• Pension applications, especially from the War for Southern Independence (aka Civil War, War Between the States), may provide information on the wife’s maiden name.  Order the entire application, or download it if available online and read it in detail.  Research anyone in the record who provided an affidavit.  One or all may be related.
  • Research the neighbors of your target family in the census records. Families often moved together and intermarried over time. Do a thorough search of records for the families that seem to be there over a long period of time. It isn’t uncommon that one line of a family leaves much more detailed records than the one you descend from. I speak from painful experience!
  • Never miss a chance to share information with potential cousins. They may have done more research on the line you are working on or they could have approached it differently and developed a different set of sources and documents. Sometimes the sharing creates a more complete picture of the family that ties disparate pieces together. Don’t be ashamed to gauge their commitment to family research instead of just name collecting and assuming. Ask for sources of information and do your own research in those sources to see if you arrive at the same conclusions.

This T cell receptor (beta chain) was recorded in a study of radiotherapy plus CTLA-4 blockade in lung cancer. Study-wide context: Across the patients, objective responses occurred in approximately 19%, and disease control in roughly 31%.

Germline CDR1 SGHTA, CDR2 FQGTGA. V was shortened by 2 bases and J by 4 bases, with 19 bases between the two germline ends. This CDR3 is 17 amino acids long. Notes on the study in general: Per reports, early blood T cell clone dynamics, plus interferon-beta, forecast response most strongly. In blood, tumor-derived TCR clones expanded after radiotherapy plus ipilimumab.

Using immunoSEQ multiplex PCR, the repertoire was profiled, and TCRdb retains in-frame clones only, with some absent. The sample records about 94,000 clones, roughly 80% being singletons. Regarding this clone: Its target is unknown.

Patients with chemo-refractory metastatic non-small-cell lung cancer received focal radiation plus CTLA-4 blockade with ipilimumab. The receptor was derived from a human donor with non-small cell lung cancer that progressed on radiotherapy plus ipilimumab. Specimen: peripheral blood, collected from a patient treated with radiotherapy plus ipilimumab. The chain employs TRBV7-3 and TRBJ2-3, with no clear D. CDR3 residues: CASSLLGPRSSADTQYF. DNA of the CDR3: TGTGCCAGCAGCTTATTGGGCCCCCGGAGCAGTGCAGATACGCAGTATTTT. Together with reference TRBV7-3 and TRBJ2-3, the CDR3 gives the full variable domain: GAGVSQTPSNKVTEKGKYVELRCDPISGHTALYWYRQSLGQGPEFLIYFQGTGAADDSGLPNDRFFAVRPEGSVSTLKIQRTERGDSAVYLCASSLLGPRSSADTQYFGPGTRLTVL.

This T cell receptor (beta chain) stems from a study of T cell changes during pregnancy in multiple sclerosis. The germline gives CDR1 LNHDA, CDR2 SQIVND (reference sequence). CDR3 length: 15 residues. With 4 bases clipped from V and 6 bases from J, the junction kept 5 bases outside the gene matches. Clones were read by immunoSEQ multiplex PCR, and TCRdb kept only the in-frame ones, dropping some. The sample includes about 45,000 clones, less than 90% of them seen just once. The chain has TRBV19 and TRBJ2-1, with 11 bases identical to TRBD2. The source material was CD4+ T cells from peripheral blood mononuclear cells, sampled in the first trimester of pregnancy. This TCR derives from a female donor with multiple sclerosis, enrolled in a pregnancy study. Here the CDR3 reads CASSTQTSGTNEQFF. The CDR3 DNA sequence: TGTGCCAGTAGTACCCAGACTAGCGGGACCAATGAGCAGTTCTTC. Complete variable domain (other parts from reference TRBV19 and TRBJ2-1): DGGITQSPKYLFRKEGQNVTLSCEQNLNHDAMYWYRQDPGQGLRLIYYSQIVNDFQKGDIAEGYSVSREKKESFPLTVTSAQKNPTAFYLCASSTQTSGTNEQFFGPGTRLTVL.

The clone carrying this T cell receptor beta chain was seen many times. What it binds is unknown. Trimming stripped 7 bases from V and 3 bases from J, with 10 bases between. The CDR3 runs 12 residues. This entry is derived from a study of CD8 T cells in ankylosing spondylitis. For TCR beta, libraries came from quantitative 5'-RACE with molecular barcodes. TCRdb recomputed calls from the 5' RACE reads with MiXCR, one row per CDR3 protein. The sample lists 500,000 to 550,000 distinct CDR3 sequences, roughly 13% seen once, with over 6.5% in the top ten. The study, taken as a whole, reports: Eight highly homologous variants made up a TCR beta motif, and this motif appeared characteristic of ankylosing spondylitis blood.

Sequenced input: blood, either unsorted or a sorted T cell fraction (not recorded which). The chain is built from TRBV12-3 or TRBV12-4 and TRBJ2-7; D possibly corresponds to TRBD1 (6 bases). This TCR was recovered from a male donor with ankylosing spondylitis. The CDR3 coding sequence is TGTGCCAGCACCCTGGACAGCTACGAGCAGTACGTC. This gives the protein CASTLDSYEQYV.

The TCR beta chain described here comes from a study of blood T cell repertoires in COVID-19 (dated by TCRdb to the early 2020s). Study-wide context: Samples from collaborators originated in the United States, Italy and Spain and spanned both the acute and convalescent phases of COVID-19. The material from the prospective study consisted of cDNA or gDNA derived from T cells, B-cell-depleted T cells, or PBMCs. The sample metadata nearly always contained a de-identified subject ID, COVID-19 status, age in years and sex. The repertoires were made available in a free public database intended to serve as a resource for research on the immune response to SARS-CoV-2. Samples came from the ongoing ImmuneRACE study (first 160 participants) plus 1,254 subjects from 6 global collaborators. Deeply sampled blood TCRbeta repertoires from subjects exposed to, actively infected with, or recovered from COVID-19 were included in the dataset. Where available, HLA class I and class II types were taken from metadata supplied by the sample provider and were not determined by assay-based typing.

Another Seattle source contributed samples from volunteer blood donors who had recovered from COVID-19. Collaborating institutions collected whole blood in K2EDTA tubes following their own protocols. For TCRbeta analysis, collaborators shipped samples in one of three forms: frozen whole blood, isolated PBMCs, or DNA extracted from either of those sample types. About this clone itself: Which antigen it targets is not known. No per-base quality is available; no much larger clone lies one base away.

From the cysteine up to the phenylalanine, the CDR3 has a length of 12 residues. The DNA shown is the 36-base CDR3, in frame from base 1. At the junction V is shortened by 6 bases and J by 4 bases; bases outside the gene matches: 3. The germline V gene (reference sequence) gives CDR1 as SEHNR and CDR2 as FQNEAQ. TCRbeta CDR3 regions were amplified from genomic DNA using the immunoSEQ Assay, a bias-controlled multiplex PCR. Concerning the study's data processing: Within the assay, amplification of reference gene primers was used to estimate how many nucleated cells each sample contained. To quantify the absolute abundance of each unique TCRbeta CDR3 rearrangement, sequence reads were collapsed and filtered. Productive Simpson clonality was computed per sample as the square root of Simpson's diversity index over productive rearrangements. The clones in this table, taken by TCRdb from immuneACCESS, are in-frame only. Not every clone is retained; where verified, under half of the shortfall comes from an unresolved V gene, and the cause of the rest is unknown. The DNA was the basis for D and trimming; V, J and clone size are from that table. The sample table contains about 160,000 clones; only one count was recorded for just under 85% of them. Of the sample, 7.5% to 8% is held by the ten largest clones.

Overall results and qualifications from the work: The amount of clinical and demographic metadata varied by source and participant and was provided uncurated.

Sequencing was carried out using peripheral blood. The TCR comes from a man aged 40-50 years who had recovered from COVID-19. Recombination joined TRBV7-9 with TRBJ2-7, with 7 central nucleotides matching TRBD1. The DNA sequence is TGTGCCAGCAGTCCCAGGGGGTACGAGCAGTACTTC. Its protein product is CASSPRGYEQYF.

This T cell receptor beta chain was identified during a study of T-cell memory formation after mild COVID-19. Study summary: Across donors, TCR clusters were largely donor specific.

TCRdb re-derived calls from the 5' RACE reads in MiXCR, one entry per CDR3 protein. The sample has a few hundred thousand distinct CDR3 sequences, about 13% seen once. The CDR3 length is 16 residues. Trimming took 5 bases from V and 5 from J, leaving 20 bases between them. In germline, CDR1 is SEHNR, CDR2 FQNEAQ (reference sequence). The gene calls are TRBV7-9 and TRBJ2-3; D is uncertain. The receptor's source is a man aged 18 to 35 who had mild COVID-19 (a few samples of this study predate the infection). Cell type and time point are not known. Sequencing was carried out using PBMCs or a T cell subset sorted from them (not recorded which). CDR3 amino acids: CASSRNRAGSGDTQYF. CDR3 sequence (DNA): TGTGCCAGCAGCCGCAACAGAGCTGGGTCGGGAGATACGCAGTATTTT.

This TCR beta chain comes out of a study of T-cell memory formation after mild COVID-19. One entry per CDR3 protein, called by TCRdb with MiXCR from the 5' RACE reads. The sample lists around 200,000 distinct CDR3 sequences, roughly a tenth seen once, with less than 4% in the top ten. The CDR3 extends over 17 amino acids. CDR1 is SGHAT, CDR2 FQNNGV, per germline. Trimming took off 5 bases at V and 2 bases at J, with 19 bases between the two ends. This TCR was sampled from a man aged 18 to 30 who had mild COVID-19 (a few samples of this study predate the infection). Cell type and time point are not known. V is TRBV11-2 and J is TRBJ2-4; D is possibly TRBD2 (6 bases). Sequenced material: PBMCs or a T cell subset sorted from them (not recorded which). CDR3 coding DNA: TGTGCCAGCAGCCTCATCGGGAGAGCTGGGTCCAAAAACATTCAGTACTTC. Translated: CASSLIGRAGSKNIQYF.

Make this a year where you break through one of those female brick walls. You never know. That might be the line that provides a link to a well-known person or a critical event in our history or it just might prove to you that you really are related to everyone else who has a long family history in the panhandle.

Until Next Time